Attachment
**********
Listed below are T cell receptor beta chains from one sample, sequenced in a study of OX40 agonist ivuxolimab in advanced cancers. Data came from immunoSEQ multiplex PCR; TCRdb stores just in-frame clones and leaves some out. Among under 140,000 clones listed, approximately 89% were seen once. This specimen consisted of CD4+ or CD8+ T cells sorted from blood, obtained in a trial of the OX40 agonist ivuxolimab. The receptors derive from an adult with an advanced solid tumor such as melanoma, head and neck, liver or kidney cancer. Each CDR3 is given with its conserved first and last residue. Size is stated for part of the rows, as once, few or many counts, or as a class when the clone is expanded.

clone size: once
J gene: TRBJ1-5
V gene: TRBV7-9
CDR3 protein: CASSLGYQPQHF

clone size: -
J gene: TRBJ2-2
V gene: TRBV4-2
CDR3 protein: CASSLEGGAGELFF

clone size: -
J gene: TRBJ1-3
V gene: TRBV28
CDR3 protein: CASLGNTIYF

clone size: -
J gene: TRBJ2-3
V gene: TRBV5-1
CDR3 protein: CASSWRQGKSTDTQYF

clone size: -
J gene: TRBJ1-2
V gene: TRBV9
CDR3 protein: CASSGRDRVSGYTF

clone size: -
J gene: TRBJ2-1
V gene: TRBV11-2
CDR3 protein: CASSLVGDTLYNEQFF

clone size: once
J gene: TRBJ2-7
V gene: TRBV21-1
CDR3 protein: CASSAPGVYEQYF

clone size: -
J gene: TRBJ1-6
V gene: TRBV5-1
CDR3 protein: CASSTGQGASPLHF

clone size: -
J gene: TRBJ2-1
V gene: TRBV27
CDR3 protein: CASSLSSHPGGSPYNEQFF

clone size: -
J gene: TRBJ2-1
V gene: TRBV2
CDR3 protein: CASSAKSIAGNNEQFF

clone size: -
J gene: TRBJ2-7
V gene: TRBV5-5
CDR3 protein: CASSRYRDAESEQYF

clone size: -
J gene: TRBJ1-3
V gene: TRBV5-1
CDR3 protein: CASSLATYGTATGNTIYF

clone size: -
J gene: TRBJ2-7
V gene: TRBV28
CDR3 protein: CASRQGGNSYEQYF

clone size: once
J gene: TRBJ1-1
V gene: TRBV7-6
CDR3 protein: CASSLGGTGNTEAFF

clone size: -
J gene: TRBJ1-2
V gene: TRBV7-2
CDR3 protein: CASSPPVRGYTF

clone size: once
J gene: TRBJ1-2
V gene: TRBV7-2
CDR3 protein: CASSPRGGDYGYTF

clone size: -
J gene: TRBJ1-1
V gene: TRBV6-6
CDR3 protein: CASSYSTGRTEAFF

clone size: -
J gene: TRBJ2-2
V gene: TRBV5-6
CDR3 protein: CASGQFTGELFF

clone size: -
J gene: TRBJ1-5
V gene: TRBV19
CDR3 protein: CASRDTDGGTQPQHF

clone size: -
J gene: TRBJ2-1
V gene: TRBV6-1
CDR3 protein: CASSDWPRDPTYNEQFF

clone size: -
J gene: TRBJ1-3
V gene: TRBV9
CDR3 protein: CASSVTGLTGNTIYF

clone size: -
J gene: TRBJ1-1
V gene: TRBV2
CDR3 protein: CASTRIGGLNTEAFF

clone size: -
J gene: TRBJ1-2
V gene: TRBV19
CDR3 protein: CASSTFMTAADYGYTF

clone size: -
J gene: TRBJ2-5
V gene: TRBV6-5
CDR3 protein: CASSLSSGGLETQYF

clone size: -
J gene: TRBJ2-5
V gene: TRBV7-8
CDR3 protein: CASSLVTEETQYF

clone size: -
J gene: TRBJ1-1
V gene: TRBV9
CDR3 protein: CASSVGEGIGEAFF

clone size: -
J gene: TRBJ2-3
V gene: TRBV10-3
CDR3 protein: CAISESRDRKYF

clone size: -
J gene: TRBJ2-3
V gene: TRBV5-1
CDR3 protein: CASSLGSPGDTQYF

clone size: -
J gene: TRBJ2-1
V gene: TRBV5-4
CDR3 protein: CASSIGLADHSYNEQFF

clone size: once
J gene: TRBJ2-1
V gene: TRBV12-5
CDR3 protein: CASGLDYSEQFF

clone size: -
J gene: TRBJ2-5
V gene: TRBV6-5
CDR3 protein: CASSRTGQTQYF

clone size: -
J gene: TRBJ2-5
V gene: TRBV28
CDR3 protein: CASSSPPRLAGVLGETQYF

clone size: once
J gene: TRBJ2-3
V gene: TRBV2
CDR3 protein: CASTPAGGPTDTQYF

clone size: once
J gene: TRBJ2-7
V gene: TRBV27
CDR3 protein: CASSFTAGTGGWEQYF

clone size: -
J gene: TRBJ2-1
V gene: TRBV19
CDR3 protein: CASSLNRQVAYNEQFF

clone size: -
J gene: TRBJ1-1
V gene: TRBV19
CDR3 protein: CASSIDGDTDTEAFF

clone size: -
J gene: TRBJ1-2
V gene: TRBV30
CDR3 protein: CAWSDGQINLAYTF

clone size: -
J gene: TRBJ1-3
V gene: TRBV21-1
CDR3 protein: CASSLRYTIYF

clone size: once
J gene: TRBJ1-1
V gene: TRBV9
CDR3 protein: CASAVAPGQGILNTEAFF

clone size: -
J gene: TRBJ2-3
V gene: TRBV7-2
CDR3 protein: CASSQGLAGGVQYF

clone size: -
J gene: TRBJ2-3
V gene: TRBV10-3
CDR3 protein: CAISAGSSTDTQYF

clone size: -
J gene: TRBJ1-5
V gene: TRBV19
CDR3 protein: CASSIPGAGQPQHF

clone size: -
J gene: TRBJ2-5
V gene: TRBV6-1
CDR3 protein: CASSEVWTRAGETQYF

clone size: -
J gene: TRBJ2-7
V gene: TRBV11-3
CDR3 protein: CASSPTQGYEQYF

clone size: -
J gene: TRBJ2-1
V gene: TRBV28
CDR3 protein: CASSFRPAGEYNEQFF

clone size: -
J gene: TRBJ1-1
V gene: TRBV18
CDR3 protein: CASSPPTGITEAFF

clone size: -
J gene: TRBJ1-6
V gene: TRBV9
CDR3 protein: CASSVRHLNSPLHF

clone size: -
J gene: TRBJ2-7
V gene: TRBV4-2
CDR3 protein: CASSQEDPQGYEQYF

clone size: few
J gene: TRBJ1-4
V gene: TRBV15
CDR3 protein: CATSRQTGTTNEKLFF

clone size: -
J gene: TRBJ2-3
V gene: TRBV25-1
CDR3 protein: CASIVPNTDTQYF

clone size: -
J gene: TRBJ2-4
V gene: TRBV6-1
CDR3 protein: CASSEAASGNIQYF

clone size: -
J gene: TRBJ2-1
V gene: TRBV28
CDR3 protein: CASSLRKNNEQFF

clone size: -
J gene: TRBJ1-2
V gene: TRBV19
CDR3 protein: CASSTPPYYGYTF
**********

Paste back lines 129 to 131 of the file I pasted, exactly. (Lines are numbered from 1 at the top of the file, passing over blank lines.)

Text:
CDR3 protein: CASSSPPRLAGVLGETQYF

clone size: once
J gene: TRBJ2-3